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Polyglots: how do you maintain/use all those languages?

The ones that you have already learned. i would be interested in the answer.

September 30, 2017



The key to maintaining languages is to use them regularly or at least to expose yourself to them on a regular basis. I'd recommend reading. Pick something that's at your level and read a bit every day. This way you'll keep learning new vocabulary apart from practicing the language. Music is also something I use to practice understanding speech in the language. Check out the site site if you don't already know it. It's a good place to practice your oral comprehension skills while enjoying some nice songs. Also, speak the language whenever you can. Finding a language partner or just a friend who speaks the language and could practice with you would be ideal. Whatever you do, DON'T neglect a language you know. I did that with German while I was focusing on Portuguese and I really regret it. A year or so ago my level was around B1 (according to some online test) and now it's practically zero. Thankfully, I'm still able to somewhat understand German.


I read in Spanish, Arabic, and Portuguese. I watch movies. I write. I do flash cards for arabic. I use duolingo.

That is how I maintain the languages I have knowledge of.


I read (a good chunk of my library is books in other languages), listen to music and watch a lot of movies and shows. In fact I have a theory regarding that and my levels of proficiency in certain languages, in which you have to go step by step.

The first and most basic is listening to songs in the target language. Once you can understand the songs as well as you could in your native language, you move to the next step: Movies and tv series with subtitles, first in your language, after that in the target language (the subs I mean) , and next Movies and tv series without subtitles, and after that which is probably the most hardcore level, tv programmes in your target language (so far I’ve only managed that in English, German and Italian.)

And also, obviously, Internet, but going beyond sites like duolingo. For example, I love reading Wikipedia articles in my target languages)


What is interesting about what you say and that I have heard from a lot of language learners is that listening to song in other languages has been very helpful for them learning it. I think their is a combination of things, and I know more exposure is good, but I have never felt like the music has been really helpful.

I have typically preferred reading books phonetically out loud; I find that has a pretty high exposure/time ratio to a language, though I know the value of other resources paired with this. Just an observation that I haven't always found music a great tool for listening at the start of learning a new language; but interestingly, I started to really enjoy Spanish music after gaining a pretty high level in the language, and as I am learning and have a functional level of portuguese, Brazilian music is something that interests me.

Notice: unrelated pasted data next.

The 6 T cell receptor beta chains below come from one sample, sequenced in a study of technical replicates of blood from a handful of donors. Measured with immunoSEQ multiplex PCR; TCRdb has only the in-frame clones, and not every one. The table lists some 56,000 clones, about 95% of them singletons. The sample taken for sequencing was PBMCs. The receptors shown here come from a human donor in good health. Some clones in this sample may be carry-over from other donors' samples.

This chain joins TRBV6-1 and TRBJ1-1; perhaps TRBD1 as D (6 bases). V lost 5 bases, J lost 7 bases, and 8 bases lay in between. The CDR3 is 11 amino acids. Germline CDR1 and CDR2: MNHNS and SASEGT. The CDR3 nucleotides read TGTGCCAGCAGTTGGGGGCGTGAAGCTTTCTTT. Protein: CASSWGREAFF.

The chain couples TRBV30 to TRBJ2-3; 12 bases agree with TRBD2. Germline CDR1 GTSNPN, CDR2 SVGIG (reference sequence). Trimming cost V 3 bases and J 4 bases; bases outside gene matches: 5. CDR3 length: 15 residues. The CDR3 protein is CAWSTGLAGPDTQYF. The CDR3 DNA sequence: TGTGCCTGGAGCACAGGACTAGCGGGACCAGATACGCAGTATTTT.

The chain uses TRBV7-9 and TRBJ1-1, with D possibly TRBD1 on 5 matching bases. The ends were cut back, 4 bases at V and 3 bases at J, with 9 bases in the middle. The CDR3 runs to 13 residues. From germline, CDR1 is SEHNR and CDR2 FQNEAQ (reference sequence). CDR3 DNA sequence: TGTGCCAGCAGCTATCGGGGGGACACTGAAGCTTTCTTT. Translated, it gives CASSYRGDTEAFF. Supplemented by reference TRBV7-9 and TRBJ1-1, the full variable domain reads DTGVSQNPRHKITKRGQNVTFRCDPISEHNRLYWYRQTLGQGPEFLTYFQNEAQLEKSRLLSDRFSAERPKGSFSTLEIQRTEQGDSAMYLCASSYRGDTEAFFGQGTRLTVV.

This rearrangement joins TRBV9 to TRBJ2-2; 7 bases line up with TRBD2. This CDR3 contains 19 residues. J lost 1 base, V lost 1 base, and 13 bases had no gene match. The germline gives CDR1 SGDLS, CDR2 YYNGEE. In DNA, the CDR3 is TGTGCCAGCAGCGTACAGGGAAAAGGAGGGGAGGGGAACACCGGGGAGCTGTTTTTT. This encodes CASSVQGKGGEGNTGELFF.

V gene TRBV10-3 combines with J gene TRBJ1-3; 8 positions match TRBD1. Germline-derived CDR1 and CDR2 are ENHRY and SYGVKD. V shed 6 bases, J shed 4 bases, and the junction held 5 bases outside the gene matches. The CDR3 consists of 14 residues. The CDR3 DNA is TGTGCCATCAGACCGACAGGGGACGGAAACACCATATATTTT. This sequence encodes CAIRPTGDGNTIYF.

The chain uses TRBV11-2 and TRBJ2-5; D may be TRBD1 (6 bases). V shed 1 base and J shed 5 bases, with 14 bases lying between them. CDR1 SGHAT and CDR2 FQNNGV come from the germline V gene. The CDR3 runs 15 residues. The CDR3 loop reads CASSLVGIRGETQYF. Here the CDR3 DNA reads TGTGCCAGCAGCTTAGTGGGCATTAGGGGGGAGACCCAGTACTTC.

Some thoughts.


Most of mine are in a kind of hibernation. I rotate them out periodically between actively and passively studying them. I study French and Xhosa actively permanently (partly because they're a part of my university course, partly because they interest me most). To me, it is all about rotation, dedication, and balance.


Very cool you know Xhosa. I had a professor who used to know some a while ago when she lived in south africa. I think the clicks are very interesting. In one of my university classes where we learned about South Africa, there were some Xhosa words brought up in the class and it was very fun to say them. QwaQwa is one words that comes to mind, then some names of made up people from South Africa. Very cool you know some of the language.


I graduated from high school with almost a minor in French (I only had cultural classes left) I have not used it in 10 years and let me tell you I would be able to understand what I read ok but I could not form a sentence spoken to save my life.

Spanish on the other hand I learned solely from talking to people and I use it a couple times a week and do flash cards

Czech is something I use every day and probably the language I can do best in it is the language I am most immersed in media wise I read news watch tv and listen to music. I do flash cards as well and have conversational lessons once a week

German I do not use often and unfortunately have lost all skills but that which is needed to ask for directions and to read a menu in a restaurant. I don't use it so have lost much of it.

I have a few other languages I have dabbled in but am finding the more I focus on Czech the worse those languages are.


those are the things that will help most :)

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